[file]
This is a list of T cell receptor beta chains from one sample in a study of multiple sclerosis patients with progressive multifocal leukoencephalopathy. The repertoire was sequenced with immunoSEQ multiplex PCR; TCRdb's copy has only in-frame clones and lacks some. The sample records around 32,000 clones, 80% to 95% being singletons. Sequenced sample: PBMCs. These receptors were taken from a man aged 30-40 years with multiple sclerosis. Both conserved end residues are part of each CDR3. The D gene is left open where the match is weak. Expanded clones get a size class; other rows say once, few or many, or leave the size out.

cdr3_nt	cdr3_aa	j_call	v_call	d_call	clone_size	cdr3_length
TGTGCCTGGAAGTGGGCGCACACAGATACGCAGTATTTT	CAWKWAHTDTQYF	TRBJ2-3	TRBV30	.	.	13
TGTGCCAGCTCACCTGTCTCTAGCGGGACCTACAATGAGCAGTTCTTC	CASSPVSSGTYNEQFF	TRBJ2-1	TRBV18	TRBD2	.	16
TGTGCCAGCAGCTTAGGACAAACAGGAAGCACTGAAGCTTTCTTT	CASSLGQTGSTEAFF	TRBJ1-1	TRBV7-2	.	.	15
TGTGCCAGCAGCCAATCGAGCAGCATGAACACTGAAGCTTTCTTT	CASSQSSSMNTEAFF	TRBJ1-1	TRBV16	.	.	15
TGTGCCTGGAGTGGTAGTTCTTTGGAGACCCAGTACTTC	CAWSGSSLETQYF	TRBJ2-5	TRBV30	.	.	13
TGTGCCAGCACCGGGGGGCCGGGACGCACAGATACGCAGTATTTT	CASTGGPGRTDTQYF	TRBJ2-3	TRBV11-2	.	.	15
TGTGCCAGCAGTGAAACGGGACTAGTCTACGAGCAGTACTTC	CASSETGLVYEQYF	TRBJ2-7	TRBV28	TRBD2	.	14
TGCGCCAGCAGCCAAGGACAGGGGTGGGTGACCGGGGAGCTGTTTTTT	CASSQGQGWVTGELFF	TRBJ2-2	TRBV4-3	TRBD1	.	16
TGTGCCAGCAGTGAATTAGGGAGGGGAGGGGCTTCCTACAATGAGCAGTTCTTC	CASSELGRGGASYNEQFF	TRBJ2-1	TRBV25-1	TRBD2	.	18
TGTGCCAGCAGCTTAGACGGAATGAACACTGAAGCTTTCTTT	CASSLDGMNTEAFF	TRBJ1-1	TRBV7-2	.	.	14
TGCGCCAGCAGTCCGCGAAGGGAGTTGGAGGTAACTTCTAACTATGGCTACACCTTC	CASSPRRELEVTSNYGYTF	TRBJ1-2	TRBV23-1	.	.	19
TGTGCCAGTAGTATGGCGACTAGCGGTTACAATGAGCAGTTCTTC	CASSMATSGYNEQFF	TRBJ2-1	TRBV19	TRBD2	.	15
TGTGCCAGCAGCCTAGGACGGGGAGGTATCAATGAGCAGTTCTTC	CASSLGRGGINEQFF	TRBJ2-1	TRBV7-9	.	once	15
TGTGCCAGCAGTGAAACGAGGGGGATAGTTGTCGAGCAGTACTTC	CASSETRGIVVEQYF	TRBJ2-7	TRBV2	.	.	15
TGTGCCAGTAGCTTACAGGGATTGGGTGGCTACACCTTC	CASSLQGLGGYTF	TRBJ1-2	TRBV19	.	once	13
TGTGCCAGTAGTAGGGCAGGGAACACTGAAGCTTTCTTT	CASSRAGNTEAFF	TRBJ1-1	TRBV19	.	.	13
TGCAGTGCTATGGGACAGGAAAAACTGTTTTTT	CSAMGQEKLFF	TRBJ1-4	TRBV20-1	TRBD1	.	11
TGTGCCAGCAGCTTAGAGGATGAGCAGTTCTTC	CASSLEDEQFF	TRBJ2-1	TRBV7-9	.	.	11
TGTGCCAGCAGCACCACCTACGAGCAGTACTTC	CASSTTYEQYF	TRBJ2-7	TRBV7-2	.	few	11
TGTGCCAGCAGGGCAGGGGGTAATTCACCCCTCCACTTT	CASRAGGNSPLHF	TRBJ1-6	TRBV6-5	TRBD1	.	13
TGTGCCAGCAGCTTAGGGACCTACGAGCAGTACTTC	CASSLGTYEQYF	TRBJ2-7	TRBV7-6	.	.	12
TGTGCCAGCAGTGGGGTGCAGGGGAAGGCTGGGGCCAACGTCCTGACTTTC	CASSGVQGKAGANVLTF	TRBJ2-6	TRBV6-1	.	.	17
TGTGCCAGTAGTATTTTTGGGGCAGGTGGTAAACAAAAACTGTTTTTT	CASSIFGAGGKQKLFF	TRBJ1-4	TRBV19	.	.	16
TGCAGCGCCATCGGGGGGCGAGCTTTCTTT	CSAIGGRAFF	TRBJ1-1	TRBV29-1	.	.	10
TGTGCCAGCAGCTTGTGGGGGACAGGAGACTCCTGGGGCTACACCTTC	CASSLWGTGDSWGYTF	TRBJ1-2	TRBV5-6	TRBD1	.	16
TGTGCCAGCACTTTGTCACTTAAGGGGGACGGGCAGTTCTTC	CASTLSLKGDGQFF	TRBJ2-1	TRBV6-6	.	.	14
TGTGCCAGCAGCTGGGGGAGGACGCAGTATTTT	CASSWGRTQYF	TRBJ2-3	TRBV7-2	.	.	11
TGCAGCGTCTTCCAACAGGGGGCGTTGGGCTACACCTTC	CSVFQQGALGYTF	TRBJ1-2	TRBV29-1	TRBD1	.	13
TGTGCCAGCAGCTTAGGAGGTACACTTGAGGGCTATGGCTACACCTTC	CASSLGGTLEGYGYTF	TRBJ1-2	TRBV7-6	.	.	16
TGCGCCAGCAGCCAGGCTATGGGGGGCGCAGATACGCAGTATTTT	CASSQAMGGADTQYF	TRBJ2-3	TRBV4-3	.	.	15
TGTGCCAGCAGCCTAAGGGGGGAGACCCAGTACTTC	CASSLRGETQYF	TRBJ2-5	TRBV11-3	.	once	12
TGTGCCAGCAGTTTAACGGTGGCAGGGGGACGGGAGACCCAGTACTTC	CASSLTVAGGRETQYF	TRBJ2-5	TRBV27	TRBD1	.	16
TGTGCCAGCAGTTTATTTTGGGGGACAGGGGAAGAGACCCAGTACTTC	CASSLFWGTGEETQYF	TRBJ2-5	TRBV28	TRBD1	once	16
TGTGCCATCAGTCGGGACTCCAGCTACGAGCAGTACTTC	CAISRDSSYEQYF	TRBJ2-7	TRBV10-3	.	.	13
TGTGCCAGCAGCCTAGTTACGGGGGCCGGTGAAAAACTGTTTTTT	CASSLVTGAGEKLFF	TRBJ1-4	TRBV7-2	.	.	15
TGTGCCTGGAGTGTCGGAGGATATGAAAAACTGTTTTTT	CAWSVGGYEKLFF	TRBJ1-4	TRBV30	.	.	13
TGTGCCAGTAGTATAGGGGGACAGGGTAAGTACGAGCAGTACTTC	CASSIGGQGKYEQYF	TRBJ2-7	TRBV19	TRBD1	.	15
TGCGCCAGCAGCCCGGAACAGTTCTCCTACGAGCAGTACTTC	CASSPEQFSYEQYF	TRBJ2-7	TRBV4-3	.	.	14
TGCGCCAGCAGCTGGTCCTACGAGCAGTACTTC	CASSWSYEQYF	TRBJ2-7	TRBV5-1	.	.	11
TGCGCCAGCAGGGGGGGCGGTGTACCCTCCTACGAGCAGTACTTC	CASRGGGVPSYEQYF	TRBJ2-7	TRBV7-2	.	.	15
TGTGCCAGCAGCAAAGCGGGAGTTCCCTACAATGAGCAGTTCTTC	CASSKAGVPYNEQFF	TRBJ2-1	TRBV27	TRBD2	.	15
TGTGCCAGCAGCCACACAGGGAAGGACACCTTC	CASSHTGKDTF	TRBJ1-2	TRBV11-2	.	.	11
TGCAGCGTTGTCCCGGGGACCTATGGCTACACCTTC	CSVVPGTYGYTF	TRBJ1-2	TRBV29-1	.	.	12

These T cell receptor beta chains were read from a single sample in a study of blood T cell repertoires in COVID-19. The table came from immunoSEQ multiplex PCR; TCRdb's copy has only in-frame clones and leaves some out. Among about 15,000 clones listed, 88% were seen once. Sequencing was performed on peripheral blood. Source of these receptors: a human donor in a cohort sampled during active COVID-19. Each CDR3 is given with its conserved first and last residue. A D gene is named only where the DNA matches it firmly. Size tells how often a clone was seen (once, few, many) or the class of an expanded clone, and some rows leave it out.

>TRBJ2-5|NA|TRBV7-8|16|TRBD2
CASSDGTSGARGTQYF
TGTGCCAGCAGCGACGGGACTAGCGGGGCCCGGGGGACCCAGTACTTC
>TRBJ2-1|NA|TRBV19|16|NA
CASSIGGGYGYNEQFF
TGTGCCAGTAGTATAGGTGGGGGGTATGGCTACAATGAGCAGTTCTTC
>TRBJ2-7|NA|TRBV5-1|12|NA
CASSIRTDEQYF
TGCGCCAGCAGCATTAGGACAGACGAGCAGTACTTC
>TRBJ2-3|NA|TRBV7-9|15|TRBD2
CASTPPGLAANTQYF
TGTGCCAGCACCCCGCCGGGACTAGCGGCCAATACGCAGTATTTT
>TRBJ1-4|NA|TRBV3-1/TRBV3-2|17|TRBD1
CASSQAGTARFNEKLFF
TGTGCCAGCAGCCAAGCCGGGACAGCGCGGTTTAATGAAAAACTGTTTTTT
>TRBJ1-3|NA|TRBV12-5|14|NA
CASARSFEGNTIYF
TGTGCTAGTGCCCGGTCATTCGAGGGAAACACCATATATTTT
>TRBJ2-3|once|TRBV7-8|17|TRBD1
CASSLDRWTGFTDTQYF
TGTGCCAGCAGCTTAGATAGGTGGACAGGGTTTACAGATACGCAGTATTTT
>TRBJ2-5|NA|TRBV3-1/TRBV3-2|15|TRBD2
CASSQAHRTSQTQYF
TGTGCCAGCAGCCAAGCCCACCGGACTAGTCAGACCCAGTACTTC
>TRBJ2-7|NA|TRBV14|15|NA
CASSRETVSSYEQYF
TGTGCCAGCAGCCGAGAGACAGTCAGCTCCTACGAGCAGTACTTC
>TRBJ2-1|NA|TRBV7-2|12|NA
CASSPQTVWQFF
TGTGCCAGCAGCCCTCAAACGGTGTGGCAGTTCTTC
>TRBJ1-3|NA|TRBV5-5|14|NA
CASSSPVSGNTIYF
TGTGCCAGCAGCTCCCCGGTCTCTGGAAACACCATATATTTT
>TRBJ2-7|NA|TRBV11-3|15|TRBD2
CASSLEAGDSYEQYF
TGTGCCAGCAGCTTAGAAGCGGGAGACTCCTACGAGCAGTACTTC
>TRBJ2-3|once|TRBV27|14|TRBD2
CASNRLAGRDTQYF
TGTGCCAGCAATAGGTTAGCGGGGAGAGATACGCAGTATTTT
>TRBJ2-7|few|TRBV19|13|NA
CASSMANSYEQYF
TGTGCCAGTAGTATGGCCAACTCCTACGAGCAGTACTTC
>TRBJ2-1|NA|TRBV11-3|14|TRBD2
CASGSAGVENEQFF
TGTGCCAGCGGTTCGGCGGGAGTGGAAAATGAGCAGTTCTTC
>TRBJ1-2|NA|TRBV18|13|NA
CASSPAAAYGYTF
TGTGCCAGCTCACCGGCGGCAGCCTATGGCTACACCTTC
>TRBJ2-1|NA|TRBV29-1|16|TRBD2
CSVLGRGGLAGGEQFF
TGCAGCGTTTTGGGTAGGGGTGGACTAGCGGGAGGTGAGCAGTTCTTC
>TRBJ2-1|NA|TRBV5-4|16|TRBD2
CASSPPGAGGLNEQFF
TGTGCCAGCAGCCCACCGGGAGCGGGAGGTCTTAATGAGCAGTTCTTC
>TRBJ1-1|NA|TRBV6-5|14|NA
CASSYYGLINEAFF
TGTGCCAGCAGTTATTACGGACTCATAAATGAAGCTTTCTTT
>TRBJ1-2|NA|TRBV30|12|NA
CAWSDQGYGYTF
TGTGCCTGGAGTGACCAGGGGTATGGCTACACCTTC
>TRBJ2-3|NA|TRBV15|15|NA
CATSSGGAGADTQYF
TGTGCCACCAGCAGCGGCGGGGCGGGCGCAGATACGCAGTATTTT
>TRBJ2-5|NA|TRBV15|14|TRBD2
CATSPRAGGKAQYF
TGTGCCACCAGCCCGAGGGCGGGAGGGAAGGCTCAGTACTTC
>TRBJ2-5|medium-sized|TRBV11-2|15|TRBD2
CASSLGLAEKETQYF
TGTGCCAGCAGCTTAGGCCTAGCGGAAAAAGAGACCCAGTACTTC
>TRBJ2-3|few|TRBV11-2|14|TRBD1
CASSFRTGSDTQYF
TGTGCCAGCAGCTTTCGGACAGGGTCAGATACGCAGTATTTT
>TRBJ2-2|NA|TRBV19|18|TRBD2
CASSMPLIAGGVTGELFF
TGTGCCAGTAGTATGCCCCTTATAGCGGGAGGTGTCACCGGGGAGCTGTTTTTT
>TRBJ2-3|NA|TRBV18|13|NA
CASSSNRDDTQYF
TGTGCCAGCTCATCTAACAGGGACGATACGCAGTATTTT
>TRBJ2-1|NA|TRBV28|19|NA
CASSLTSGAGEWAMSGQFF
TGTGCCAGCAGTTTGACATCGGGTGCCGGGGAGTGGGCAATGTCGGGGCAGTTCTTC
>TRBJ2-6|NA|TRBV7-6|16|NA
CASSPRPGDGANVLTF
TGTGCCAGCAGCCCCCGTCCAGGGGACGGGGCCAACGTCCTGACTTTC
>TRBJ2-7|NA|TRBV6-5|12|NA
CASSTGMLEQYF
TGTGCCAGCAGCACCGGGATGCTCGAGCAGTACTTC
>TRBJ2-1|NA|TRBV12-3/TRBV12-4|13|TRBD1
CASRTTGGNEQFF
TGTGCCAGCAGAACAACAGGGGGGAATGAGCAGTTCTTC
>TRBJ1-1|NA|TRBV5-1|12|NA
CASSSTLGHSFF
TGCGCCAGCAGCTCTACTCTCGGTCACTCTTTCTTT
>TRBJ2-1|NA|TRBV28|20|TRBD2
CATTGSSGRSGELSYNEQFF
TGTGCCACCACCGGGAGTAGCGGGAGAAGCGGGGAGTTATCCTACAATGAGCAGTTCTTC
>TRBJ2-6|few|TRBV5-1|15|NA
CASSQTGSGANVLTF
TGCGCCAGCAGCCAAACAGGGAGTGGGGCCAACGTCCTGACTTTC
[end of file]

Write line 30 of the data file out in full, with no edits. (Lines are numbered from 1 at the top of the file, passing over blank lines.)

TGCAGCGTCTTCCAACAGGGGGCGTTGGGCTACACCTTC	CSVFQQGALGYTF	TRBJ1-2	TRBV29-1	TRBD1	.	13